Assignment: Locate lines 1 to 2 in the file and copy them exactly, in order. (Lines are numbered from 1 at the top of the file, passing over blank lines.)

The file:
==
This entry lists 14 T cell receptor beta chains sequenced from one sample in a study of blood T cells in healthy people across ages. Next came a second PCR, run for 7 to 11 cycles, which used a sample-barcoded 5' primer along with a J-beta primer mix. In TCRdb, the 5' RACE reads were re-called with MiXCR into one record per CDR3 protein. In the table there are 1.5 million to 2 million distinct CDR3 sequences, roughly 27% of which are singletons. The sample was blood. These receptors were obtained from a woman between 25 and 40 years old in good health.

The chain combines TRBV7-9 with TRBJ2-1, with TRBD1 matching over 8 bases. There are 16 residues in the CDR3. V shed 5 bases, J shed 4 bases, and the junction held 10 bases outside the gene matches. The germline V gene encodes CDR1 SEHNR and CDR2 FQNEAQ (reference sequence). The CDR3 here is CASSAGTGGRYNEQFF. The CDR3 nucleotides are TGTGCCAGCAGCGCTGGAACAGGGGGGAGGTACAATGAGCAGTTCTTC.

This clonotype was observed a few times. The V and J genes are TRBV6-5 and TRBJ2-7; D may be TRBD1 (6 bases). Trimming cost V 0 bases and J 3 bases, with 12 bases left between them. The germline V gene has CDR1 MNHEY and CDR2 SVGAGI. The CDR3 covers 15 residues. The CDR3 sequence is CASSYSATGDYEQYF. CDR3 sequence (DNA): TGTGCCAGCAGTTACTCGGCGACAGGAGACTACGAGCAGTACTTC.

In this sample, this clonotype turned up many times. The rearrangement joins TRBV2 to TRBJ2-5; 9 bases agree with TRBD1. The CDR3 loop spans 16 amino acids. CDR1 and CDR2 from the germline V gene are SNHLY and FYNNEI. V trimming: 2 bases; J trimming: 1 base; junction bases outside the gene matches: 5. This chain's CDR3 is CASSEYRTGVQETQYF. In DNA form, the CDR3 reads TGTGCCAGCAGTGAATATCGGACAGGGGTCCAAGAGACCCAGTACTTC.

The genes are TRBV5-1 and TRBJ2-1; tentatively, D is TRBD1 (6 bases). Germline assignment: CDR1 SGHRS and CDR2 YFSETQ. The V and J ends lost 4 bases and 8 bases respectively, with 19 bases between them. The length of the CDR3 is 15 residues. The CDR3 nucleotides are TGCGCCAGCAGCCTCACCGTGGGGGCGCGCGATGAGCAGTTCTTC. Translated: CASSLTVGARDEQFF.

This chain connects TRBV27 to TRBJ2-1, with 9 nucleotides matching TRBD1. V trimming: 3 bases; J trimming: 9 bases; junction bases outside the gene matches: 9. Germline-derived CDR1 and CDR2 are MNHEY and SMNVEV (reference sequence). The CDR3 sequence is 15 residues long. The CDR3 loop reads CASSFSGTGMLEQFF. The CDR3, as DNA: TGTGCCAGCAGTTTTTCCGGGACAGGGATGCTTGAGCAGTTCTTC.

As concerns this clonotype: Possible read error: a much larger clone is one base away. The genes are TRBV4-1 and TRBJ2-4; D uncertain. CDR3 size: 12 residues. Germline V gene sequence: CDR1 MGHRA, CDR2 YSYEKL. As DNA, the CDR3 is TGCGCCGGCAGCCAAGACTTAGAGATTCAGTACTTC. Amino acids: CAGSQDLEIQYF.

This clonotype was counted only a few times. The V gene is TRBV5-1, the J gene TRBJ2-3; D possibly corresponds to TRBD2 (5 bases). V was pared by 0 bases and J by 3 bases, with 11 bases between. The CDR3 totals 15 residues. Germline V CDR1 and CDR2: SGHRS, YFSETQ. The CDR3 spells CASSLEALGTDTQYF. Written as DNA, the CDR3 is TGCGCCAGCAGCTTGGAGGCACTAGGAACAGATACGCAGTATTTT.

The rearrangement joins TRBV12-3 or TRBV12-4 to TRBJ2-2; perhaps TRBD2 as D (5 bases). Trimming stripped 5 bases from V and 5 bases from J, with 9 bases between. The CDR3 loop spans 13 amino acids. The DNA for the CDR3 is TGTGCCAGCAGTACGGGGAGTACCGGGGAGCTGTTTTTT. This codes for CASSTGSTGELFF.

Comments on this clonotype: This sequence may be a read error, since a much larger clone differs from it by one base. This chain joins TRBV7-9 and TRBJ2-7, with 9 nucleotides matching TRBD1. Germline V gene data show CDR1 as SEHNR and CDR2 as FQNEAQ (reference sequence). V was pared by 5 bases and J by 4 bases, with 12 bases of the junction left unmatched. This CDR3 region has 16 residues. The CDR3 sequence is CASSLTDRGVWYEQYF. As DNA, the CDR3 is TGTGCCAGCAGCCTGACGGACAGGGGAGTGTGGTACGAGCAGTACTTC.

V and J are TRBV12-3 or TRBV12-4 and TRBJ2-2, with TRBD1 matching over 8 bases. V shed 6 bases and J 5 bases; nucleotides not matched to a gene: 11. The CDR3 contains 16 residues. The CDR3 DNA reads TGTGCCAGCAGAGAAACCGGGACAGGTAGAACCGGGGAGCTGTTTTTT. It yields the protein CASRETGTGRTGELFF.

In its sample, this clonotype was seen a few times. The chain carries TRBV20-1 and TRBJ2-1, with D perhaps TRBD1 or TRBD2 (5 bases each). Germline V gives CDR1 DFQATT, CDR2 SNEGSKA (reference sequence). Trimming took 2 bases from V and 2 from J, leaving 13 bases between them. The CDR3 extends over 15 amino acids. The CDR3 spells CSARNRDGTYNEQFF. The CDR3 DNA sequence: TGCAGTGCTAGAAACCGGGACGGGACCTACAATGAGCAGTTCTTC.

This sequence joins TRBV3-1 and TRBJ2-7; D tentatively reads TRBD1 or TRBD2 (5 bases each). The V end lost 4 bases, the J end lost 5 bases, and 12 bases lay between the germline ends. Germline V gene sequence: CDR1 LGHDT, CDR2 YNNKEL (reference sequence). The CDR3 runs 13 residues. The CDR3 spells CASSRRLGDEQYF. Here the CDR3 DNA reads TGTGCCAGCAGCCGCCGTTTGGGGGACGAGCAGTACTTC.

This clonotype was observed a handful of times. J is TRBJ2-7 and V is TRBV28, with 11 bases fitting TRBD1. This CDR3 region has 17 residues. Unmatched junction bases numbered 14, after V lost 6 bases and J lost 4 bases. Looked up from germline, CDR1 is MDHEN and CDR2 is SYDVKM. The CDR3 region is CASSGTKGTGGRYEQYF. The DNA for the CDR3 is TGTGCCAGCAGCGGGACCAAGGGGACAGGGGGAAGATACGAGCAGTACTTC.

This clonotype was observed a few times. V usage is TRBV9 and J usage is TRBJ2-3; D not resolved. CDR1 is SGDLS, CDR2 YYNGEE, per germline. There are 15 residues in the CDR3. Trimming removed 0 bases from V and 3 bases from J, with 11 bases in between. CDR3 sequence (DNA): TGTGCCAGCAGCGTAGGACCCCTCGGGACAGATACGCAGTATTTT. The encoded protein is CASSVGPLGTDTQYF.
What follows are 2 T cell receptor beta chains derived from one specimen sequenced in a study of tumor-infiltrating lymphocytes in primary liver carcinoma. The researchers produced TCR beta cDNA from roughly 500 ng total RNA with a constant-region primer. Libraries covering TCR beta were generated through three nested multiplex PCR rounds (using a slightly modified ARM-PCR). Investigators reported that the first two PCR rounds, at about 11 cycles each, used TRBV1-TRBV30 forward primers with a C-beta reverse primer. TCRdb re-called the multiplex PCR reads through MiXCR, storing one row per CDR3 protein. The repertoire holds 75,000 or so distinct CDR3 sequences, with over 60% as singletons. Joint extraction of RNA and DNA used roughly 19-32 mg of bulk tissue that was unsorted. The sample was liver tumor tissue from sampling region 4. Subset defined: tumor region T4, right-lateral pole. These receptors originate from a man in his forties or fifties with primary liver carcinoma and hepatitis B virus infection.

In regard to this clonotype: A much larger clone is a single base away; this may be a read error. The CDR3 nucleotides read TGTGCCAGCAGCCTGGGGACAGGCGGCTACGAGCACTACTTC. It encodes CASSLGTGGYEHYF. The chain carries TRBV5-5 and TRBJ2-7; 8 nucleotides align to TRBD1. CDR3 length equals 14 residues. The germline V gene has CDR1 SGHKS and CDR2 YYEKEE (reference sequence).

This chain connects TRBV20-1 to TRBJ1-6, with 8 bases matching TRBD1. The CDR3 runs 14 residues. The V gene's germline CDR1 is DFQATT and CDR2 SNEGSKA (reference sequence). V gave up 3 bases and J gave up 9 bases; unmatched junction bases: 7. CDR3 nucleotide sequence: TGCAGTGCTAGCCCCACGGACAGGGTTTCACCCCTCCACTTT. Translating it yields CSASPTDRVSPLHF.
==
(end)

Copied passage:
This entry lists 14 T cell receptor beta chains sequenced from one sample in a study of blood T cells in healthy people across ages. Next came a second PCR, run for 7 to 11 cycles, which used a sample-barcoded 5' primer along with a J-beta primer mix. In TCRdb, the 5' RACE reads were re-called with MiXCR into one record per CDR3 protein. In the table there are 1.5 million to 2 million distinct CDR3 sequences, roughly 27% of which are singletons. The sample was blood. These receptors were obtained from a woman between 25 and 40 years old in good health.

The chain combines TRBV7-9 with TRBJ2-1, with TRBD1 matching over 8 bases. There are 16 residues in the CDR3. V shed 5 bases, J shed 4 bases, and the junction held 10 bases outside the gene matches. The germline V gene encodes CDR1 SEHNR and CDR2 FQNEAQ (reference sequence). The CDR3 here is CASSAGTGGRYNEQFF. The CDR3 nucleotides are TGTGCCAGCAGCGCTGGAACAGGGGGGAGGTACAATGAGCAGTTCTTC.